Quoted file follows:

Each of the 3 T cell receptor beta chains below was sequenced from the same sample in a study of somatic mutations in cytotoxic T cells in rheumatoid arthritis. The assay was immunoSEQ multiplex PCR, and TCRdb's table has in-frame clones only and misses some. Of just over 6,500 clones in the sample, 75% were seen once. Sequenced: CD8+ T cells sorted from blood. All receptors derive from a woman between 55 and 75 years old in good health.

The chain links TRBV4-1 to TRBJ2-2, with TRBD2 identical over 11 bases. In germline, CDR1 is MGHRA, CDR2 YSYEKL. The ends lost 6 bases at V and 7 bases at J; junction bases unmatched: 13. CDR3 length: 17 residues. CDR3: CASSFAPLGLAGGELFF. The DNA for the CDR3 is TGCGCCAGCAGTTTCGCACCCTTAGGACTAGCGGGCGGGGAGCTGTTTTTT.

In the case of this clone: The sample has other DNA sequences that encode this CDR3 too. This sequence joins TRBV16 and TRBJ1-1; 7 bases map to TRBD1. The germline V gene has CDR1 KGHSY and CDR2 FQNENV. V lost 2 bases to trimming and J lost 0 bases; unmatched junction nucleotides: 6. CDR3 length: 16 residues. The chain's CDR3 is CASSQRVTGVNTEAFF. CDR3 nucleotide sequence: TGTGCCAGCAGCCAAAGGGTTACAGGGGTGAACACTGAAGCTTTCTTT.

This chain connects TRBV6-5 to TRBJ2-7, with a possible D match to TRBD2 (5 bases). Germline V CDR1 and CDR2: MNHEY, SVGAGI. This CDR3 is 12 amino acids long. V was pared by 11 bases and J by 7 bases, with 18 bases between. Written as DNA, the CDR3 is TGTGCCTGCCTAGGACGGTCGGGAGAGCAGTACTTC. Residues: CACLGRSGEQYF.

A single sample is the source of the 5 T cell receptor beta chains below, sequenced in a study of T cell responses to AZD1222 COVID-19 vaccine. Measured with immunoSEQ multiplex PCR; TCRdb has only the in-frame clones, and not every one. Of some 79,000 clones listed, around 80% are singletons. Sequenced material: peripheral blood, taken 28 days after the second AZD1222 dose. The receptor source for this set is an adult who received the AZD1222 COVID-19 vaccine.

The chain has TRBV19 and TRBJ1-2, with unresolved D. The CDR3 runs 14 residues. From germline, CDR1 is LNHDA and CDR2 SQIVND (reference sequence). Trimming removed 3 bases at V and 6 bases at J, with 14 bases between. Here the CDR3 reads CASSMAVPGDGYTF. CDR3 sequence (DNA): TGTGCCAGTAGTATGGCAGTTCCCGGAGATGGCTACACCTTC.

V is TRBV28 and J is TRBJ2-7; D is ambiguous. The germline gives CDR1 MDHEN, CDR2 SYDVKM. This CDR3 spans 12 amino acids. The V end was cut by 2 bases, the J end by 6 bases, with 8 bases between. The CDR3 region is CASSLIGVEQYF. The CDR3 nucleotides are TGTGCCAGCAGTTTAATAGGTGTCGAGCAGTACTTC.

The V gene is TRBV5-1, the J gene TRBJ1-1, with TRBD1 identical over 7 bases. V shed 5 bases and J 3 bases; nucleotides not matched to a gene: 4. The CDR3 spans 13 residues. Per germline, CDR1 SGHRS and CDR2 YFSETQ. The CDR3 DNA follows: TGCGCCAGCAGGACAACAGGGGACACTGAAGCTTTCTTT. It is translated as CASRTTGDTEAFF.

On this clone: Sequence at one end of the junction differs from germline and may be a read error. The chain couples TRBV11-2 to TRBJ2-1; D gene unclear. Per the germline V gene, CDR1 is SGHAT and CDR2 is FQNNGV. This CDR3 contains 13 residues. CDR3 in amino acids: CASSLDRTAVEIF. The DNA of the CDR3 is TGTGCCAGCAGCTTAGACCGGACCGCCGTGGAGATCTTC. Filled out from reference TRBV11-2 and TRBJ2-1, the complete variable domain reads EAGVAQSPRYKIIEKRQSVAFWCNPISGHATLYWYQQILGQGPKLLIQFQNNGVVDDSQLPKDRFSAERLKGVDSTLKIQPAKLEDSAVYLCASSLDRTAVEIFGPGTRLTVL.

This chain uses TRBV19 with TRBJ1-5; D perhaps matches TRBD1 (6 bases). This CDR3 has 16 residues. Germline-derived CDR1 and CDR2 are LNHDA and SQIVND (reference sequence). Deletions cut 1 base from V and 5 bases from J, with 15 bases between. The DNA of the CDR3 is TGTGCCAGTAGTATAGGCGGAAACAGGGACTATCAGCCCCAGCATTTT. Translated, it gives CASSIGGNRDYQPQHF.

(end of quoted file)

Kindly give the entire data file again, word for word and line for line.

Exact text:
Each of the 3 T cell receptor beta chains below was sequenced from the same sample in a study of somatic mutations in cytotoxic T cells in rheumatoid arthritis. The assay was immunoSEQ multiplex PCR, and TCRdb's table has in-frame clones only and misses some. Of just over 6,500 clones in the sample, 75% were seen once. Sequenced: CD8+ T cells sorted from blood. All receptors derive from a woman between 55 and 75 years old in good health.

The chain links TRBV4-1 to TRBJ2-2, with TRBD2 identical over 11 bases. In germline, CDR1 is MGHRA, CDR2 YSYEKL. The ends lost 6 bases at V and 7 bases at J; junction bases unmatched: 13. CDR3 length: 17 residues. CDR3: CASSFAPLGLAGGELFF. The DNA for the CDR3 is TGCGCCAGCAGTTTCGCACCCTTAGGACTAGCGGGCGGGGAGCTGTTTTTT.

In the case of this clone: The sample has other DNA sequences that encode this CDR3 too. This sequence joins TRBV16 and TRBJ1-1; 7 bases map to TRBD1. The germline V gene has CDR1 KGHSY and CDR2 FQNENV. V lost 2 bases to trimming and J lost 0 bases; unmatched junction nucleotides: 6. CDR3 length: 16 residues. The chain's CDR3 is CASSQRVTGVNTEAFF. CDR3 nucleotide sequence: TGTGCCAGCAGCCAAAGGGTTACAGGGGTGAACACTGAAGCTTTCTTT.

This chain connects TRBV6-5 to TRBJ2-7, with a possible D match to TRBD2 (5 bases). Germline V CDR1 and CDR2: MNHEY, SVGAGI. This CDR3 is 12 amino acids long. V was pared by 11 bases and J by 7 bases, with 18 bases between. Written as DNA, the CDR3 is TGTGCCTGCCTAGGACGGTCGGGAGAGCAGTACTTC. Residues: CACLGRSGEQYF.

A single sample is the source of the 5 T cell receptor beta chains below, sequenced in a study of T cell responses to AZD1222 COVID-19 vaccine. Measured with immunoSEQ multiplex PCR; TCRdb has only the in-frame clones, and not every one. Of some 79,000 clones listed, around 80% are singletons. Sequenced material: peripheral blood, taken 28 days after the second AZD1222 dose. The receptor source for this set is an adult who received the AZD1222 COVID-19 vaccine.

The chain has TRBV19 and TRBJ1-2, with unresolved D. The CDR3 runs 14 residues. From germline, CDR1 is LNHDA and CDR2 SQIVND (reference sequence). Trimming removed 3 bases at V and 6 bases at J, with 14 bases between. Here the CDR3 reads CASSMAVPGDGYTF. CDR3 sequence (DNA): TGTGCCAGTAGTATGGCAGTTCCCGGAGATGGCTACACCTTC.

V is TRBV28 and J is TRBJ2-7; D is ambiguous. The germline gives CDR1 MDHEN, CDR2 SYDVKM. This CDR3 spans 12 amino acids. The V end was cut by 2 bases, the J end by 6 bases, with 8 bases between. The CDR3 region is CASSLIGVEQYF. The CDR3 nucleotides are TGTGCCAGCAGTTTAATAGGTGTCGAGCAGTACTTC.

The V gene is TRBV5-1, the J gene TRBJ1-1, with TRBD1 identical over 7 bases. V shed 5 bases and J 3 bases; nucleotides not matched to a gene: 4. The CDR3 spans 13 residues. Per germline, CDR1 SGHRS and CDR2 YFSETQ. The CDR3 DNA follows: TGCGCCAGCAGGACAACAGGGGACACTGAAGCTTTCTTT. It is translated as CASRTTGDTEAFF.

On this clone: Sequence at one end of the junction differs from germline and may be a read error. The chain couples TRBV11-2 to TRBJ2-1; D gene unclear. Per the germline V gene, CDR1 is SGHAT and CDR2 is FQNNGV. This CDR3 contains 13 residues. CDR3 in amino acids: CASSLDRTAVEIF. The DNA of the CDR3 is TGTGCCAGCAGCTTAGACCGGACCGCCGTGGAGATCTTC. Filled out from reference TRBV11-2 and TRBJ2-1, the complete variable domain reads EAGVAQSPRYKIIEKRQSVAFWCNPISGHATLYWYQQILGQGPKLLIQFQNNGVVDDSQLPKDRFSAERLKGVDSTLKIQPAKLEDSAVYLCASSLDRTAVEIFGPGTRLTVL.

This chain uses TRBV19 with TRBJ1-5; D perhaps matches TRBD1 (6 bases). This CDR3 has 16 residues. Germline-derived CDR1 and CDR2 are LNHDA and SQIVND (reference sequence). Deletions cut 1 base from V and 5 bases from J, with 15 bases between. The DNA of the CDR3 is TGTGCCAGTAGTATAGGCGGAAACAGGGACTATCAGCCCCAGCATTTT. Translated, it gives CASSIGGNRDYQPQHF.